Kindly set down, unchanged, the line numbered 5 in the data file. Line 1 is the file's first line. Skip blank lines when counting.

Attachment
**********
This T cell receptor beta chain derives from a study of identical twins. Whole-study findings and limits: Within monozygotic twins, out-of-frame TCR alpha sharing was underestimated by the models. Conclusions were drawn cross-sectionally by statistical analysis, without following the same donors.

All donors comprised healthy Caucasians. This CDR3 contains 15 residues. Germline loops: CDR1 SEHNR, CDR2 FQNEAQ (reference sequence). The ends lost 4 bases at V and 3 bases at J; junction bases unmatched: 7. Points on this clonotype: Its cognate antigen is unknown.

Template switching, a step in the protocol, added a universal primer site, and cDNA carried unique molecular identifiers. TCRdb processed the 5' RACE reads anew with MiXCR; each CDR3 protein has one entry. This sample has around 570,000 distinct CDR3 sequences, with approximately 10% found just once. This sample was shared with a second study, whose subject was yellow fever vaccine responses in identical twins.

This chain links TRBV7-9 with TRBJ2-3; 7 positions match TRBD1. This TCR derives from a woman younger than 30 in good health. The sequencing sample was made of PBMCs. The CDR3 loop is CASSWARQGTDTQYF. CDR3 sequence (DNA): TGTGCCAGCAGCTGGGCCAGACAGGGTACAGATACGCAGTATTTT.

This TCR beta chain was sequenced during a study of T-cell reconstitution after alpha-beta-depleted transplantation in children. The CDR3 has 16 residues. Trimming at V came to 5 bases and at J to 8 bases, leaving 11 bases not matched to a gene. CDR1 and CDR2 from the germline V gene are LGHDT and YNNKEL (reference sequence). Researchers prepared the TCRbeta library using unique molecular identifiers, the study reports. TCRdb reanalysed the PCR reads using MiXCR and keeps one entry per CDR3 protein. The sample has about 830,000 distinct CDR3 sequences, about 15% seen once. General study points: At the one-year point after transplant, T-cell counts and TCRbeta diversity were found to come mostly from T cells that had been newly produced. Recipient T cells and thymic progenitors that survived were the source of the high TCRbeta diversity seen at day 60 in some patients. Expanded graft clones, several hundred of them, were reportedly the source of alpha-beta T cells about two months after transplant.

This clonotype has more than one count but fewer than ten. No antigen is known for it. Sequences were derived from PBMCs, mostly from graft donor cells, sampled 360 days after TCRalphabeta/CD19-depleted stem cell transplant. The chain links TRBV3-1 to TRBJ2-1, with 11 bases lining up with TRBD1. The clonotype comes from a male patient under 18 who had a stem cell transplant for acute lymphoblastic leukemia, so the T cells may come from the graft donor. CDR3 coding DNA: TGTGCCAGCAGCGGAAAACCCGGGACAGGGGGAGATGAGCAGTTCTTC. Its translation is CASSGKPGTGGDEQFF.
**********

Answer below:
This TCR beta chain was sequenced during a study of T-cell reconstitution after alpha-beta-depleted transplantation in children. The CDR3 has 16 residues. Trimming at V came to 5 bases and at J to 8 bases, leaving 11 bases not matched to a gene. CDR1 and CDR2 from the germline V gene are LGHDT and YNNKEL (reference sequence). Researchers prepared the TCRbeta library using unique molecular identifiers, the study reports. TCRdb reanalysed the PCR reads using MiXCR and keeps one entry per CDR3 protein. The sample has about 830,000 distinct CDR3 sequences, about 15% seen once. General study points: At the one-year point after transplant, T-cell counts and TCRbeta diversity were found to come mostly from T cells that had been newly produced. Recipient T cells and thymic progenitors that survived were the source of the high TCRbeta diversity seen at day 60 in some patients. Expanded graft clones, several hundred of them, were reportedly the source of alpha-beta T cells about two months after transplant.